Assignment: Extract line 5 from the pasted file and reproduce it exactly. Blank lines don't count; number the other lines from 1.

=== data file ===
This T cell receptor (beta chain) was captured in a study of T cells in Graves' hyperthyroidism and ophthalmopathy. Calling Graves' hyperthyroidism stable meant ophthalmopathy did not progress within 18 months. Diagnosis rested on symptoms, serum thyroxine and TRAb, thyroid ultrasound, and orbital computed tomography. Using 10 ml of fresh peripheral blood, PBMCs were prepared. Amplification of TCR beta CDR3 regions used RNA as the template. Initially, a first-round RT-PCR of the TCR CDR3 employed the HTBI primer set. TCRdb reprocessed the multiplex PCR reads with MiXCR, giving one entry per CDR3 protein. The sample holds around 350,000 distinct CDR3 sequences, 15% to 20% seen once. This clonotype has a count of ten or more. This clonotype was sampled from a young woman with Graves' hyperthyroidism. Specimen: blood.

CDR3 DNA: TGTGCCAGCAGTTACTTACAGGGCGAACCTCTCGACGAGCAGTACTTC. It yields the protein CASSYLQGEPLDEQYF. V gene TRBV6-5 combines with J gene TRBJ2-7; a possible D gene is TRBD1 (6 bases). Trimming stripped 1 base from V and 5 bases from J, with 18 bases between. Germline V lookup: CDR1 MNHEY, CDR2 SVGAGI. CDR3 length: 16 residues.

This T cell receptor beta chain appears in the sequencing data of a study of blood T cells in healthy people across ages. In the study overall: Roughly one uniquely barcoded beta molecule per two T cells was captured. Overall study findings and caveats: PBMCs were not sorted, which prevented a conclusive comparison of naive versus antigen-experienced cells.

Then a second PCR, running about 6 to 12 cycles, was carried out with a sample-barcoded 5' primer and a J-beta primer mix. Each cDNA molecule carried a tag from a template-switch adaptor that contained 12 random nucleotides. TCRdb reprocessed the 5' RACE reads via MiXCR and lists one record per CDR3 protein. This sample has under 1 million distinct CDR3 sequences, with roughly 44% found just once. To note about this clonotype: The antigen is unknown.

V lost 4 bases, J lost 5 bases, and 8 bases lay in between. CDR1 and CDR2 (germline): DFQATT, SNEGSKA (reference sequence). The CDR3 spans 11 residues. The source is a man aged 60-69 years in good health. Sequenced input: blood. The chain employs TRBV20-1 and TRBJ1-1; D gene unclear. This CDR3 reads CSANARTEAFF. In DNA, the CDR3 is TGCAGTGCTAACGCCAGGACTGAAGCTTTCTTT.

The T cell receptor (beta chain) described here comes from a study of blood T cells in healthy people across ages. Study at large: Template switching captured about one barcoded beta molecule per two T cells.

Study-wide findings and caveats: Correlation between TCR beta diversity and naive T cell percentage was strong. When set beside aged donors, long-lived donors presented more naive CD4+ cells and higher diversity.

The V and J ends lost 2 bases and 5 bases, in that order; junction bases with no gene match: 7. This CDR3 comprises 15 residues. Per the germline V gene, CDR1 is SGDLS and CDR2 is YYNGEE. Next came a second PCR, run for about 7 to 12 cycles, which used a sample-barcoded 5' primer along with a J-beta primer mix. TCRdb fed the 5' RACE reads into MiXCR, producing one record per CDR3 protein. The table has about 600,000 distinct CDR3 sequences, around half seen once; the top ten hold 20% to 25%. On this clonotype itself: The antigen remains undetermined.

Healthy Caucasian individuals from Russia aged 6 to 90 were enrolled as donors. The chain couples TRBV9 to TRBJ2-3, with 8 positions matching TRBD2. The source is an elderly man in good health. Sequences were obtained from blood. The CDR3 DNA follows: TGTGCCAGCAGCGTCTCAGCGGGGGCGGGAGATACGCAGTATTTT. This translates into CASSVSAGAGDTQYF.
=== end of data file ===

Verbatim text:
V lost 4 bases, J lost 5 bases, and 8 bases lay in between. CDR1 and CDR2 (germline): DFQATT, SNEGSKA (reference sequence). The CDR3 spans 11 residues. The source is a man aged 60-69 years in good health. Sequenced input: blood. The chain employs TRBV20-1 and TRBJ1-1; D gene unclear. This CDR3 reads CSANARTEAFF. In DNA, the CDR3 is TGCAGTGCTAACGCCAGGACTGAAGCTTTCTTT.